US Space Force announces ambitious Spitzer telescope 'resurrection' mission

It would be 'the most complex robotic mission ever performed by humanity.'
Chris Young
An artist's impression of of NASA's Spitzer Space Telescope.
An artist's impression of of NASA's Spitzer Space Telescope.

NASA / JPL-Caltech 

The U.S. Space Force has announced an ambitious plan to bring a powerful NASA telescope out of retirement.

An initial study aims to bring the Spitzer Space Telescope, which was retired in 2020 after 17 years of infrared light observations, back to life.

The Space Force awarded startup Rhea Space Activity $250,000 to explore the possibility via a project dubbed the Spitzer Resurrector Mission.

"This would be the most complex robotic mission ever performed by humanity," astrophysicist Shawn Usman, Rhea's CEO, explained in a press statement.

The 'Spitzer Resurrector Mission'

Spitzer performed pioneering infrared light observations from deep space after it was first launched on August 25, 2003. The telescope utilized a liquid helium cooling system. Once the satellite's supply of liquid helium was exhausted, it could no longer cool its instruments, and the mission was retired.

It could soon come back from the dead, though.

Spitzer is currently located two astronomical units (the distance from the Sun to Earth) away. As such, it would be an incredibly complex mission, surpassing the five space shuttle missions that serviced the Hubble Space Telescope between 1993 and 2009.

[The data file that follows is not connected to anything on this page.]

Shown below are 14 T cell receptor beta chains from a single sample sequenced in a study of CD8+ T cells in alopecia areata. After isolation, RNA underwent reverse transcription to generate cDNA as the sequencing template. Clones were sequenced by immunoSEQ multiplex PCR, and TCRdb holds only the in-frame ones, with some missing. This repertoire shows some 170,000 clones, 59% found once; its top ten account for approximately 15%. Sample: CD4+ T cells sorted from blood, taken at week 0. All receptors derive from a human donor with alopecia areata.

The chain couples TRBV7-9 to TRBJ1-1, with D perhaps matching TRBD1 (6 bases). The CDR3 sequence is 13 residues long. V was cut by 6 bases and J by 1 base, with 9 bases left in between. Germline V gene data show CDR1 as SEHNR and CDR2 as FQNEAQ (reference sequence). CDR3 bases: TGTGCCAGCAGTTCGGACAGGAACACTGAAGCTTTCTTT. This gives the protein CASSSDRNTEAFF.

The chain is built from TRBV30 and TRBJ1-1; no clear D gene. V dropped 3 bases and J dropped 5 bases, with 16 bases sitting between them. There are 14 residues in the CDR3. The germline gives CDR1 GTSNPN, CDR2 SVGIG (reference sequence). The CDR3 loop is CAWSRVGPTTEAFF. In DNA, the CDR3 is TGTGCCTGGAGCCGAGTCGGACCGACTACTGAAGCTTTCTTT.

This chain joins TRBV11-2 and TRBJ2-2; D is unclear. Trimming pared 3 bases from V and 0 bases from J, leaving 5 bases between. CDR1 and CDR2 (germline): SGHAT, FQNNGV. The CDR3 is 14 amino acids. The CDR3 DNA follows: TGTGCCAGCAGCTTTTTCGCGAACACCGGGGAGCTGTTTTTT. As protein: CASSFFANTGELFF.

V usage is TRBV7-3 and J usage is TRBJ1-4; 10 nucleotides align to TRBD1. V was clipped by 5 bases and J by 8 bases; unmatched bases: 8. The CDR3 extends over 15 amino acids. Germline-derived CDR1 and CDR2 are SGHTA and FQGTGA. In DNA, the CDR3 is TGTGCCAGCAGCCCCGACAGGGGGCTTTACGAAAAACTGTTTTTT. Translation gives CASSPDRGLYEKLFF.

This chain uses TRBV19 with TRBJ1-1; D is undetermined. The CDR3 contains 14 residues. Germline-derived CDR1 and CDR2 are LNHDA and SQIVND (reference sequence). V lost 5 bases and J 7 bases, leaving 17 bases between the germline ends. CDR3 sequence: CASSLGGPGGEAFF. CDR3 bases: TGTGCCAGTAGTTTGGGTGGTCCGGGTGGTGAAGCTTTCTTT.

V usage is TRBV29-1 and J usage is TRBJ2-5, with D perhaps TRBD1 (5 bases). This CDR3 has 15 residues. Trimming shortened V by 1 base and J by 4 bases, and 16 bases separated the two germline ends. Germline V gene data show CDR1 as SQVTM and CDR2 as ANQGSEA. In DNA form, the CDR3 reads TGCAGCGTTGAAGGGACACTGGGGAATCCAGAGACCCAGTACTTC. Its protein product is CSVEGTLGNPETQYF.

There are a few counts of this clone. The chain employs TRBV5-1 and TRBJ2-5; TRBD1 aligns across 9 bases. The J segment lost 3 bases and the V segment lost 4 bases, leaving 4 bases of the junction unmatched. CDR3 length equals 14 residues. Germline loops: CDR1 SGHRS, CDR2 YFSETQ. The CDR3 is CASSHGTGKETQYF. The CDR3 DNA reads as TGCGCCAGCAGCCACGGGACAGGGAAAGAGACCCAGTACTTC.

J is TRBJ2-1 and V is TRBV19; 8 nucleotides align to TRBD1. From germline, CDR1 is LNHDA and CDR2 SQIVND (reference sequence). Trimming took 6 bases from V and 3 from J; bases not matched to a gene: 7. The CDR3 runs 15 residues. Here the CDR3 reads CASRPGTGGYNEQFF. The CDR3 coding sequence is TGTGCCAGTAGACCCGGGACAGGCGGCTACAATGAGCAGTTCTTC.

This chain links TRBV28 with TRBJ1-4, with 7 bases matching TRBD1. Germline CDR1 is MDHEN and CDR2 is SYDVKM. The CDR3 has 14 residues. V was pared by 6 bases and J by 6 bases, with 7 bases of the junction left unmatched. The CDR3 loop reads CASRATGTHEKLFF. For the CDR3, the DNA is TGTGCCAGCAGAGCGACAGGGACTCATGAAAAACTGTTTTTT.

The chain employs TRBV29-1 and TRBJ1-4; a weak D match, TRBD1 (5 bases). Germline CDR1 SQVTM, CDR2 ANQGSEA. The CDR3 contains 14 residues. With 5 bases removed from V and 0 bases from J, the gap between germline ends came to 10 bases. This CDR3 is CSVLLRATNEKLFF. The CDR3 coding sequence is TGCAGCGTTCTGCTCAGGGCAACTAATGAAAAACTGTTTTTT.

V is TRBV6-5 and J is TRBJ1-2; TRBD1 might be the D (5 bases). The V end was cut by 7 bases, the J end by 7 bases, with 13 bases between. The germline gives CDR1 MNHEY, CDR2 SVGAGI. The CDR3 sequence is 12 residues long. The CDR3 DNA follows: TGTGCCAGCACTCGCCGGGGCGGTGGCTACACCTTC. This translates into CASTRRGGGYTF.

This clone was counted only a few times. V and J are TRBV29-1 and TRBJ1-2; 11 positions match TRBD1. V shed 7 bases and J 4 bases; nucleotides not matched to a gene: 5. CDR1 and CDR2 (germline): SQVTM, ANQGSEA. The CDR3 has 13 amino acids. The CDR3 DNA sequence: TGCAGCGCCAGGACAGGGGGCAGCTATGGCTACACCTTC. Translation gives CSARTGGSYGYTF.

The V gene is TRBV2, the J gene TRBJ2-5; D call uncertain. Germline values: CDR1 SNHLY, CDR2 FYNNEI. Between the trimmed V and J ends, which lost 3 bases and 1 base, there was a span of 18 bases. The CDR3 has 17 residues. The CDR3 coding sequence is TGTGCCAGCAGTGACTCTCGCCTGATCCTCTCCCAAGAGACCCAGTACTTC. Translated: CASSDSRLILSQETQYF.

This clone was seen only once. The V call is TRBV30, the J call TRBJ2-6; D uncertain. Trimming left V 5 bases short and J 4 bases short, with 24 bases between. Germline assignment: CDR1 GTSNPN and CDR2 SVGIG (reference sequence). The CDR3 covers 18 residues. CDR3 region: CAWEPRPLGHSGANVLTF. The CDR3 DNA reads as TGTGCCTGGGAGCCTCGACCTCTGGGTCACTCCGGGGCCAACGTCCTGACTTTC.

Given the massive cost of space missions, it's understandable that NASA aims to squeeze as much life as possible from its satellites. In fact, the space agency is also considering a mission that would extend the life of Hubble, which has been active for more than 30 years.

The new early-stage study proposes a "Spitzer Resurrector" mission to launch in 2026. Rhea Space Activity will develop technology that will allow the mission's spacecraft to "restart Spitzer, confirm that it has been restored to its original performance capabilities, and ... remain nearby to act as a high-rate data relay to Earth, thus restoring Spitzer to its full efficiency," the company explained in its statement.

Bringing a James Webb predecessor back to life

Surprisingly, Rhea has yet to launch a mission to space. It does have several in the works, though, including the Lunint (Lunar Intelligence) mission, which could launch next year.

It will also form a partnership with the Smithsonian Astrophysical Observatory, Johns Hopkins University Applied Physics Laboratory, Blue Sun Enterprises, and Lockheed Martin for the Spitzer mission.

NASA's historic James Webb Space Telescope mission launched in December 2021 also uses infrared instruments to peer into deep space. However, Spitzer made its observations in different wavelengths, and its location in space also provides a unique vantage point.

While it's by no means a given that a startup will be able to pull off "the most complex robotic mission" ever, the new proposal potentially opens the door to a new era of deep space servicing missions that would allow scientific instruments to live on much longer than previously thought possible.

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